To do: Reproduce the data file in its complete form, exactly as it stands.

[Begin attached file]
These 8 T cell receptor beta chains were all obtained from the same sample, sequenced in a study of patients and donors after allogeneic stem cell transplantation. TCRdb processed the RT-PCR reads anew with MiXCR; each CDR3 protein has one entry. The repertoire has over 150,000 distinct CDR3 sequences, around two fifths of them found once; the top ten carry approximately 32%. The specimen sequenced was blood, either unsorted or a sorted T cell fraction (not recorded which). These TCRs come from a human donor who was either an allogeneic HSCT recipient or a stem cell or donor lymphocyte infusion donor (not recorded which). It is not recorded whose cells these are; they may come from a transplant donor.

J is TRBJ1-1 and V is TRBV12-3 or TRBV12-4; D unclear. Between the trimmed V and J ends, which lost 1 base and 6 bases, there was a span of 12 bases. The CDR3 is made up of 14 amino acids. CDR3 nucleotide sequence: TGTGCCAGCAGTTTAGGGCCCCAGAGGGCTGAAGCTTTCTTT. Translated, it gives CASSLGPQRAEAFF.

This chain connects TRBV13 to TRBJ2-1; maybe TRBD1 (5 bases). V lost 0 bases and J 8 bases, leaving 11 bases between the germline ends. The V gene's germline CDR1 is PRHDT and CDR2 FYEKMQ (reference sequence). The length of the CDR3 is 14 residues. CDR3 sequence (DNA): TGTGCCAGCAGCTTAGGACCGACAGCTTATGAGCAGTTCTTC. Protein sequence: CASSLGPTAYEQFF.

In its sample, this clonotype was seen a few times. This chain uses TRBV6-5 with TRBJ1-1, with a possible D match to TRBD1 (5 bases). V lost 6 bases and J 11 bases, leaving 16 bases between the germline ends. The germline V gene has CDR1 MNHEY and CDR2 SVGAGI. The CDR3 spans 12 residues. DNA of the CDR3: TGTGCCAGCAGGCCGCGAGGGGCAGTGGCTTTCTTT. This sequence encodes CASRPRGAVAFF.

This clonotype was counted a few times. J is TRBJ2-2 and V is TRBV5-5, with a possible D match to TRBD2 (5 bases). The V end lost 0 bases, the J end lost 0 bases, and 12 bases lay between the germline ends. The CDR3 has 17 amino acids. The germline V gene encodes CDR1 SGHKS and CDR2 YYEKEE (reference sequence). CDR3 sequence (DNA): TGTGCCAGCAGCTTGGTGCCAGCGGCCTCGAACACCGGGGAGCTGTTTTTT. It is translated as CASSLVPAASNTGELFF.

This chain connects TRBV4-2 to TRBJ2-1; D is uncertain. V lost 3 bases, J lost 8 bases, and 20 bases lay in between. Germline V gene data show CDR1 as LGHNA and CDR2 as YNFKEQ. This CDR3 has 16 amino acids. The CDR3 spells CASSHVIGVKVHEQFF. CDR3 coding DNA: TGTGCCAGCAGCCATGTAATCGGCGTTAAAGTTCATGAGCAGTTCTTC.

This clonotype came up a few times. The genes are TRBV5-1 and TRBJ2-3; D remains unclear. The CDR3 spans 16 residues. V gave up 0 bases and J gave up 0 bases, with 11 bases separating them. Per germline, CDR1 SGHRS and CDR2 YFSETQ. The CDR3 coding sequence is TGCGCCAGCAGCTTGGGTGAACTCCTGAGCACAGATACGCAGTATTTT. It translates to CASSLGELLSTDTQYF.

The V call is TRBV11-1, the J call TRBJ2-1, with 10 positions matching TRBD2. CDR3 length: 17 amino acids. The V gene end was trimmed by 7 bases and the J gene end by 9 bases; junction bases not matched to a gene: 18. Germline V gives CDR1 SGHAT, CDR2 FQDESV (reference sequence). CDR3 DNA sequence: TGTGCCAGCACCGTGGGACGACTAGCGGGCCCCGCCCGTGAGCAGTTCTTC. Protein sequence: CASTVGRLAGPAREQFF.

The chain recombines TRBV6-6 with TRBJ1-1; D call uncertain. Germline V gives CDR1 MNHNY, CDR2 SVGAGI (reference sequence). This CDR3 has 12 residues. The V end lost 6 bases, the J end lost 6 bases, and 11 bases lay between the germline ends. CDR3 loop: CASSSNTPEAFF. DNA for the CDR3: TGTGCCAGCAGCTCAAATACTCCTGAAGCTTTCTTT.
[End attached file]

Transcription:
These 8 T cell receptor beta chains were all obtained from the same sample, sequenced in a study of patients and donors after allogeneic stem cell transplantation. TCRdb processed the RT-PCR reads anew with MiXCR; each CDR3 protein has one entry. The repertoire has over 150,000 distinct CDR3 sequences, around two fifths of them found once; the top ten carry approximately 32%. The specimen sequenced was blood, either unsorted or a sorted T cell fraction (not recorded which). These TCRs come from a human donor who was either an allogeneic HSCT recipient or a stem cell or donor lymphocyte infusion donor (not recorded which). It is not recorded whose cells these are; they may come from a transplant donor.

J is TRBJ1-1 and V is TRBV12-3 or TRBV12-4; D unclear. Between the trimmed V and J ends, which lost 1 base and 6 bases, there was a span of 12 bases. The CDR3 is made up of 14 amino acids. CDR3 nucleotide sequence: TGTGCCAGCAGTTTAGGGCCCCAGAGGGCTGAAGCTTTCTTT. Translated, it gives CASSLGPQRAEAFF.

This chain connects TRBV13 to TRBJ2-1; maybe TRBD1 (5 bases). V lost 0 bases and J 8 bases, leaving 11 bases between the germline ends. The V gene's germline CDR1 is PRHDT and CDR2 FYEKMQ (reference sequence). The length of the CDR3 is 14 residues. CDR3 sequence (DNA): TGTGCCAGCAGCTTAGGACCGACAGCTTATGAGCAGTTCTTC. Protein sequence: CASSLGPTAYEQFF.

In its sample, this clonotype was seen a few times. This chain uses TRBV6-5 with TRBJ1-1, with a possible D match to TRBD1 (5 bases). V lost 6 bases and J 11 bases, leaving 16 bases between the germline ends. The germline V gene has CDR1 MNHEY and CDR2 SVGAGI. The CDR3 spans 12 residues. DNA of the CDR3: TGTGCCAGCAGGCCGCGAGGGGCAGTGGCTTTCTTT. This sequence encodes CASRPRGAVAFF.

This clonotype was counted a few times. J is TRBJ2-2 and V is TRBV5-5, with a possible D match to TRBD2 (5 bases). The V end lost 0 bases, the J end lost 0 bases, and 12 bases lay between the germline ends. The CDR3 has 17 amino acids. The germline V gene encodes CDR1 SGHKS and CDR2 YYEKEE (reference sequence). CDR3 sequence (DNA): TGTGCCAGCAGCTTGGTGCCAGCGGCCTCGAACACCGGGGAGCTGTTTTTT. It is translated as CASSLVPAASNTGELFF.

This chain connects TRBV4-2 to TRBJ2-1; D is uncertain. V lost 3 bases, J lost 8 bases, and 20 bases lay in between. Germline V gene data show CDR1 as LGHNA and CDR2 as YNFKEQ. This CDR3 has 16 amino acids. The CDR3 spells CASSHVIGVKVHEQFF. CDR3 coding DNA: TGTGCCAGCAGCCATGTAATCGGCGTTAAAGTTCATGAGCAGTTCTTC.

This clonotype came up a few times. The genes are TRBV5-1 and TRBJ2-3; D remains unclear. The CDR3 spans 16 residues. V gave up 0 bases and J gave up 0 bases, with 11 bases separating them. Per germline, CDR1 SGHRS and CDR2 YFSETQ. The CDR3 coding sequence is TGCGCCAGCAGCTTGGGTGAACTCCTGAGCACAGATACGCAGTATTTT. It translates to CASSLGELLSTDTQYF.

The V call is TRBV11-1, the J call TRBJ2-1, with 10 positions matching TRBD2. CDR3 length: 17 amino acids. The V gene end was trimmed by 7 bases and the J gene end by 9 bases; junction bases not matched to a gene: 18. Germline V gives CDR1 SGHAT, CDR2 FQDESV (reference sequence). CDR3 DNA sequence: TGTGCCAGCACCGTGGGACGACTAGCGGGCCCCGCCCGTGAGCAGTTCTTC. Protein sequence: CASTVGRLAGPAREQFF.

The chain recombines TRBV6-6 with TRBJ1-1; D call uncertain. Germline V gives CDR1 MNHNY, CDR2 SVGAGI (reference sequence). This CDR3 has 12 residues. The V end lost 6 bases, the J end lost 6 bases, and 11 bases lay between the germline ends. CDR3 loop: CASSSNTPEAFF. DNA for the CDR3: TGTGCCAGCAGCTCAAATACTCCTGAAGCTTTCTTT.